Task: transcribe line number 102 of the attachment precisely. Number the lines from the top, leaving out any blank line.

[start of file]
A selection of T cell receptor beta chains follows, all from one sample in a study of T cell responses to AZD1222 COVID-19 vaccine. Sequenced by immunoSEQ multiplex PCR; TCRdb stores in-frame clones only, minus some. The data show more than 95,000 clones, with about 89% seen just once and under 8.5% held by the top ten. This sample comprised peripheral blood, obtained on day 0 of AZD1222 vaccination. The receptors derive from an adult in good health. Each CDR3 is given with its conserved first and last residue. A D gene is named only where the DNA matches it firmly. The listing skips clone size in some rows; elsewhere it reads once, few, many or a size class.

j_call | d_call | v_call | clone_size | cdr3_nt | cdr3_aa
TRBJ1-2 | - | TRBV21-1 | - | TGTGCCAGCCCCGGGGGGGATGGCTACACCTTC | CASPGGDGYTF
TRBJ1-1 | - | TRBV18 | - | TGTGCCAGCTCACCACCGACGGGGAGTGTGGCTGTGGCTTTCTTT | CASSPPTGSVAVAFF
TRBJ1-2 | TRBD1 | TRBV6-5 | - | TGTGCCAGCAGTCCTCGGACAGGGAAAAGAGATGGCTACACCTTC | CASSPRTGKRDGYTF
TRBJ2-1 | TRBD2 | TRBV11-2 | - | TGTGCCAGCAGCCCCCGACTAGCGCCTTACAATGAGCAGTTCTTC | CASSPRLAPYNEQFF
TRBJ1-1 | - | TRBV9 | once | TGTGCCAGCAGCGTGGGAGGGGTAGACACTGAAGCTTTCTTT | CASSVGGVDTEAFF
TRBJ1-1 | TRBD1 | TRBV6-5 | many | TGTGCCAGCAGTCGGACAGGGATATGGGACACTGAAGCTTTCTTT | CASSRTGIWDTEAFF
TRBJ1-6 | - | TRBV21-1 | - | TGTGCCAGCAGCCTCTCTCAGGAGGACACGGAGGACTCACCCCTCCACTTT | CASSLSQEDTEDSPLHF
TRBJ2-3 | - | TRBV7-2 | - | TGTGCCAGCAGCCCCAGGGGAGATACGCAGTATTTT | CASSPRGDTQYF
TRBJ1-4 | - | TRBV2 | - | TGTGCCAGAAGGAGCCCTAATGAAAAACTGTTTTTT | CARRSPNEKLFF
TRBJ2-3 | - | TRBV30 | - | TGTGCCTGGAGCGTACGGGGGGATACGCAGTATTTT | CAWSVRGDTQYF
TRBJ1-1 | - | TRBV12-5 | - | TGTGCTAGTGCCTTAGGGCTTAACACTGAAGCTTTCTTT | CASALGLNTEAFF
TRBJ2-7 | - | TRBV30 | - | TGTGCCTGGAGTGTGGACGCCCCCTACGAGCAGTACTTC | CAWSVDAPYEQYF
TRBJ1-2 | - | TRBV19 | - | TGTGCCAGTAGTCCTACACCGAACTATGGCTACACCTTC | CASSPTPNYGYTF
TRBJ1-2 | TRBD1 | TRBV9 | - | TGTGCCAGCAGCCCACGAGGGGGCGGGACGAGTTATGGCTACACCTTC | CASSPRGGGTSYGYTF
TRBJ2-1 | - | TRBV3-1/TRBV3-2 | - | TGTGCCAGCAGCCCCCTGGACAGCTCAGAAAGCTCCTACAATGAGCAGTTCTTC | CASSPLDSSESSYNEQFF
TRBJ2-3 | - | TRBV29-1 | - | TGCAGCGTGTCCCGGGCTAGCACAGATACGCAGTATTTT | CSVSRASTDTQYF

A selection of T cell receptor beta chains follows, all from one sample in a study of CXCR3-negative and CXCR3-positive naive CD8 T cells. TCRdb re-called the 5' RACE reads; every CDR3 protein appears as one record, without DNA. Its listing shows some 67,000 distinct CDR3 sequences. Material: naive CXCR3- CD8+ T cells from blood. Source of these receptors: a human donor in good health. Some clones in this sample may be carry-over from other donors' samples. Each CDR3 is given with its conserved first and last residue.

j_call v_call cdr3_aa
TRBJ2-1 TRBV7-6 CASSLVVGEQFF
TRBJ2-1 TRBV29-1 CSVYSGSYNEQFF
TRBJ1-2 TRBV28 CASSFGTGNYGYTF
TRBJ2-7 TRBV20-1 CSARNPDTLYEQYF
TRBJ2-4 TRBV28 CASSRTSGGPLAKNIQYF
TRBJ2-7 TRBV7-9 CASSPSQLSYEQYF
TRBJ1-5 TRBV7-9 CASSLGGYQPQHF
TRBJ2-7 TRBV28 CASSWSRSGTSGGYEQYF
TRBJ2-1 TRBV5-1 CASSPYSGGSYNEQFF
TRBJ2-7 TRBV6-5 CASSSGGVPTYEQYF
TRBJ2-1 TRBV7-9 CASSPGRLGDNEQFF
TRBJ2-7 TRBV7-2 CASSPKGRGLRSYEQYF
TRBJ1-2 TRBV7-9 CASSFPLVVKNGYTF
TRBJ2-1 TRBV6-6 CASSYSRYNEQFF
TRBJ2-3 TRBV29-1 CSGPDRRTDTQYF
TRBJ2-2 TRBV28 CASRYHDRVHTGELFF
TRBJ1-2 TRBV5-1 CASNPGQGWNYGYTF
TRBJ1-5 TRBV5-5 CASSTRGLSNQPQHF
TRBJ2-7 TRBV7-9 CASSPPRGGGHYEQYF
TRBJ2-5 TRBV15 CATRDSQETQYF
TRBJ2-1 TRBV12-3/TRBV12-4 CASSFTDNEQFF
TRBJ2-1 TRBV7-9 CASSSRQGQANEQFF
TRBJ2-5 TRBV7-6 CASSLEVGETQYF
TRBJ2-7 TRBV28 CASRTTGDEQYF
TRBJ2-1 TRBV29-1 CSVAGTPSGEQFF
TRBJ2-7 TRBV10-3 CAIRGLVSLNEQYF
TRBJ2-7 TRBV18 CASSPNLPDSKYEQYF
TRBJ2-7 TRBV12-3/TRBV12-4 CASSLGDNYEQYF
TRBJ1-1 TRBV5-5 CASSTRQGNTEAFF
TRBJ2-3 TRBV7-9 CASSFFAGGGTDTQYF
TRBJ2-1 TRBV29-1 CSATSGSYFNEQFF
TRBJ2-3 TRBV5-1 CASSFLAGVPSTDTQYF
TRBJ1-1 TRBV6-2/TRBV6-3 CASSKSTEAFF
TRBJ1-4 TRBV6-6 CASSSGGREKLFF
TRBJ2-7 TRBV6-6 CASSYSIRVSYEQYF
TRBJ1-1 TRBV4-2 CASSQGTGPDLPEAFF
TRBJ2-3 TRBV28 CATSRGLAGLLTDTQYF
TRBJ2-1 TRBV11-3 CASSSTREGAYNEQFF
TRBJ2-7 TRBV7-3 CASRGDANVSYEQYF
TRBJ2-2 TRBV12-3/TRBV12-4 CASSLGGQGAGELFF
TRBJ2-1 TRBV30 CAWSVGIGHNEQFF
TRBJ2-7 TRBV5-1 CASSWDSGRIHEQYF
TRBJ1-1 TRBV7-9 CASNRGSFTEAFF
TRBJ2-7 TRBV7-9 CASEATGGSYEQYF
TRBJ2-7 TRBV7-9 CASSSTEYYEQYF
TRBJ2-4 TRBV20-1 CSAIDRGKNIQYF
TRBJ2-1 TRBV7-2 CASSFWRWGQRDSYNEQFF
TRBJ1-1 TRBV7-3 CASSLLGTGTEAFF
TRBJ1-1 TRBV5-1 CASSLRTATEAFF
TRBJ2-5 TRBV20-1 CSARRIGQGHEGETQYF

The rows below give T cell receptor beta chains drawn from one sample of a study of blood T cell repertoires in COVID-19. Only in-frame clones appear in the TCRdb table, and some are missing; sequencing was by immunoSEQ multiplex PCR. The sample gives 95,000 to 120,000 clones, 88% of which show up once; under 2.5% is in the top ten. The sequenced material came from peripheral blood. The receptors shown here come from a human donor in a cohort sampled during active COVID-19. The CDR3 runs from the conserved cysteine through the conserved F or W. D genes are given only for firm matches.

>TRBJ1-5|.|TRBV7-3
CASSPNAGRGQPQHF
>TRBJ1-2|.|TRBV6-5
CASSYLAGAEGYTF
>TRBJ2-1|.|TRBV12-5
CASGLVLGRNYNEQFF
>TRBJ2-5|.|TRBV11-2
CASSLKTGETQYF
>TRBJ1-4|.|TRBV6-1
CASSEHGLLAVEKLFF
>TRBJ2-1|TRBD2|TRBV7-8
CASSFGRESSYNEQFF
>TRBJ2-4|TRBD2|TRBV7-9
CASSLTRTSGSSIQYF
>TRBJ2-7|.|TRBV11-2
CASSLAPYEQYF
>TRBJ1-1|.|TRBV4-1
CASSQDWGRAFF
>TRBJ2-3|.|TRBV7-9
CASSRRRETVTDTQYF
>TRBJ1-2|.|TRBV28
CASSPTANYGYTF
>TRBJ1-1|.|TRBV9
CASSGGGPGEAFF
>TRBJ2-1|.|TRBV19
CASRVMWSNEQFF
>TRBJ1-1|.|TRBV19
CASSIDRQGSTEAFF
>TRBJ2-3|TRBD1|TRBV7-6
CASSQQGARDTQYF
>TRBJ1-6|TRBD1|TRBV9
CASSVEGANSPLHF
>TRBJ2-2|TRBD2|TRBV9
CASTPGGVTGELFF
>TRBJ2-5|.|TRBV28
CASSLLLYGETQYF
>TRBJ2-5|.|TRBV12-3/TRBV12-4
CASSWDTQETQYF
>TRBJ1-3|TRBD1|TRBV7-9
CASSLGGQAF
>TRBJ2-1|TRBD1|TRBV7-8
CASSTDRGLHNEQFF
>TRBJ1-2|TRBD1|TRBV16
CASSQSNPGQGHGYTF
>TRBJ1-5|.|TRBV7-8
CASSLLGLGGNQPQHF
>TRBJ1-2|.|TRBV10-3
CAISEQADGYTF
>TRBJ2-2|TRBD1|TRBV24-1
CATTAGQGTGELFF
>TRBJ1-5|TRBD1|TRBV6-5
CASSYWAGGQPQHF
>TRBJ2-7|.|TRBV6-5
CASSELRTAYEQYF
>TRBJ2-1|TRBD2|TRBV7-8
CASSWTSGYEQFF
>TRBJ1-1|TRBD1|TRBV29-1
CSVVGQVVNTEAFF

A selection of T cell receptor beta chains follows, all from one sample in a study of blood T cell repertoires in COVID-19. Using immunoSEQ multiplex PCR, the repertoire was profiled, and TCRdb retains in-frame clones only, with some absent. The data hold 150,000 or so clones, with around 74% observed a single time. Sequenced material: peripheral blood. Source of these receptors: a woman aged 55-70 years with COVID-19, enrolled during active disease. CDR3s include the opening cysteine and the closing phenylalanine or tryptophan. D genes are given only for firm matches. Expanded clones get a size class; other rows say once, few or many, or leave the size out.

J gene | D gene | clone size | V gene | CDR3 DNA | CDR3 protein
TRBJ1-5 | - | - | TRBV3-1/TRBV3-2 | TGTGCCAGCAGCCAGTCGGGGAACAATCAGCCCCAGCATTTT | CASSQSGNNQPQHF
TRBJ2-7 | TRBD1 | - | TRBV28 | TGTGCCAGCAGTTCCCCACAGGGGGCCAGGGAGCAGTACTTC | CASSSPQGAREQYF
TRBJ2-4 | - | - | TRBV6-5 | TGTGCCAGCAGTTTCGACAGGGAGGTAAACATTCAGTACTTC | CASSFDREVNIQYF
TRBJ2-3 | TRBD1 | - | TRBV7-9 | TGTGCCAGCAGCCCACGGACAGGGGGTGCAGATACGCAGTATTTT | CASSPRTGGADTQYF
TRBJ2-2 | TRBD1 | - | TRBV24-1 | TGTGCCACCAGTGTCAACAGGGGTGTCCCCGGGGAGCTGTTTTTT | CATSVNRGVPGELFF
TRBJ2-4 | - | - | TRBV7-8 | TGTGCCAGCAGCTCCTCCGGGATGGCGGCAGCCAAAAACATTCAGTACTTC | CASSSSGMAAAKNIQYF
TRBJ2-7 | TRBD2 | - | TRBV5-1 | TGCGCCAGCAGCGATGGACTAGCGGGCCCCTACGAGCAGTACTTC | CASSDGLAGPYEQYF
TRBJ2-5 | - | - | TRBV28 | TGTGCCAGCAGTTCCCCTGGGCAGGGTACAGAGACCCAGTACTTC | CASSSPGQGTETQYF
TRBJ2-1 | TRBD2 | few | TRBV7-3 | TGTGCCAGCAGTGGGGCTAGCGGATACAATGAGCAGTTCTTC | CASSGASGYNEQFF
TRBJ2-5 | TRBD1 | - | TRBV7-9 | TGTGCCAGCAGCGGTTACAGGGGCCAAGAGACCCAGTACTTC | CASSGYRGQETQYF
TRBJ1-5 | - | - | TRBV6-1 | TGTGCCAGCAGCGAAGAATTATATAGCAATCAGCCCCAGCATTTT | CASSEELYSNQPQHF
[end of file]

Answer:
>TRBJ1-6|TRBD1|TRBV9